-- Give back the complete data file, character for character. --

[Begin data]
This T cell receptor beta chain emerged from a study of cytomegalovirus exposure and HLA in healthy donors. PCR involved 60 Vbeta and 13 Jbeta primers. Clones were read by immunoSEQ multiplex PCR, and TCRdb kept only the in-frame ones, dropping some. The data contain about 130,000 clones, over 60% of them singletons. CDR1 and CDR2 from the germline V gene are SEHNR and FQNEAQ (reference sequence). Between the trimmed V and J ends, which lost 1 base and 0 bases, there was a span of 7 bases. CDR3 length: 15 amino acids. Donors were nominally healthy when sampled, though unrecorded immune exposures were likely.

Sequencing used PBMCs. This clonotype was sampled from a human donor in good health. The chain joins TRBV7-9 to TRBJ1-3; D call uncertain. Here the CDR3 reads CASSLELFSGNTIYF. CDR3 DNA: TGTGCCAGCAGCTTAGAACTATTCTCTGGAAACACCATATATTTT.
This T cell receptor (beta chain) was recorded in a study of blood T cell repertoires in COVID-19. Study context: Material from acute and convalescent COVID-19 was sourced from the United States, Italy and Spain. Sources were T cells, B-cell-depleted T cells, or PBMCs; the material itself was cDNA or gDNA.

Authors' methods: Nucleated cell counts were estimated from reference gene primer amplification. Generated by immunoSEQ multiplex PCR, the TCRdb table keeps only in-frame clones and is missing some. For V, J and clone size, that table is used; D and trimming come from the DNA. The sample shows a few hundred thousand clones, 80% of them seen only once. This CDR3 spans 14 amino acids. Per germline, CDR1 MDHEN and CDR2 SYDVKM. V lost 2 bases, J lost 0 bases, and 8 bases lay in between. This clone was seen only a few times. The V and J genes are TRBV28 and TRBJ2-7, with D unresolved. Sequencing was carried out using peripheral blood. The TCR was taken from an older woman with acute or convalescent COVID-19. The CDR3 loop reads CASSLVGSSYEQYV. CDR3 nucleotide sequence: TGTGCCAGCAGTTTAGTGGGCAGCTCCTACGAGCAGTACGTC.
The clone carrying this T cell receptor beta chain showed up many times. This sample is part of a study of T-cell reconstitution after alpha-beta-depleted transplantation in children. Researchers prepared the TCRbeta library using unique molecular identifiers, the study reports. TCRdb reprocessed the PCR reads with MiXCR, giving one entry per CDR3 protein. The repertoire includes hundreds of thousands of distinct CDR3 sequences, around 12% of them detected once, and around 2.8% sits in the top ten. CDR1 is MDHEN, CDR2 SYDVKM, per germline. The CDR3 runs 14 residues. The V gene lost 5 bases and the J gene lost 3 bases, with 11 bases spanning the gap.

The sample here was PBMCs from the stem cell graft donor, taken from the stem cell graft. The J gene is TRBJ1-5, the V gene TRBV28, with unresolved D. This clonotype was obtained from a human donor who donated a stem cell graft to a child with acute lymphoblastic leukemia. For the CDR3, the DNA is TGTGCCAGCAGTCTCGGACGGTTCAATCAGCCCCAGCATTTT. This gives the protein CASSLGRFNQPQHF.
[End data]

This T cell receptor beta chain emerged from a study of cytomegalovirus exposure and HLA in healthy donors. PCR involved 60 Vbeta and 13 Jbeta primers. Clones were read by immunoSEQ multiplex PCR, and TCRdb kept only the in-frame ones, dropping some. The data contain about 130,000 clones, over 60% of them singletons. CDR1 and CDR2 from the germline V gene are SEHNR and FQNEAQ (reference sequence). Between the trimmed V and J ends, which lost 1 base and 0 bases, there was a span of 7 bases. CDR3 length: 15 amino acids. Donors were nominally healthy when sampled, though unrecorded immune exposures were likely.

Sequencing used PBMCs. This clonotype was sampled from a human donor in good health. The chain joins TRBV7-9 to TRBJ1-3; D call uncertain. Here the CDR3 reads CASSLELFSGNTIYF. CDR3 DNA: TGTGCCAGCAGCTTAGAACTATTCTCTGGAAACACCATATATTTT.
This T cell receptor (beta chain) was recorded in a study of blood T cell repertoires in COVID-19. Study context: Material from acute and convalescent COVID-19 was sourced from the United States, Italy and Spain. Sources were T cells, B-cell-depleted T cells, or PBMCs; the material itself was cDNA or gDNA.

Authors' methods: Nucleated cell counts were estimated from reference gene primer amplification. Generated by immunoSEQ multiplex PCR, the TCRdb table keeps only in-frame clones and is missing some. For V, J and clone size, that table is used; D and trimming come from the DNA. The sample shows a few hundred thousand clones, 80% of them seen only once. This CDR3 spans 14 amino acids. Per germline, CDR1 MDHEN and CDR2 SYDVKM. V lost 2 bases, J lost 0 bases, and 8 bases lay in between. This clone was seen only a few times. The V and J genes are TRBV28 and TRBJ2-7, with D unresolved. Sequencing was carried out using peripheral blood. The TCR was taken from an older woman with acute or convalescent COVID-19. The CDR3 loop reads CASSLVGSSYEQYV. CDR3 nucleotide sequence: TGTGCCAGCAGTTTAGTGGGCAGCTCCTACGAGCAGTACGTC.
The clone carrying this T cell receptor beta chain showed up many times. This sample is part of a study of T-cell reconstitution after alpha-beta-depleted transplantation in children. Researchers prepared the TCRbeta library using unique molecular identifiers, the study reports. TCRdb reprocessed the PCR reads with MiXCR, giving one entry per CDR3 protein. The repertoire includes hundreds of thousands of distinct CDR3 sequences, around 12% of them detected once, and around 2.8% sits in the top ten. CDR1 is MDHEN, CDR2 SYDVKM, per germline. The CDR3 runs 14 residues. The V gene lost 5 bases and the J gene lost 3 bases, with 11 bases spanning the gap.

The sample here was PBMCs from the stem cell graft donor, taken from the stem cell graft. The J gene is TRBJ1-5, the V gene TRBV28, with unresolved D. This clonotype was obtained from a human donor who donated a stem cell graft to a child with acute lymphoblastic leukemia. For the CDR3, the DNA is TGTGCCAGCAGTCTCGGACGGTTCAATCAGCCCCAGCATTTT. This gives the protein CASSLGRFNQPQHF.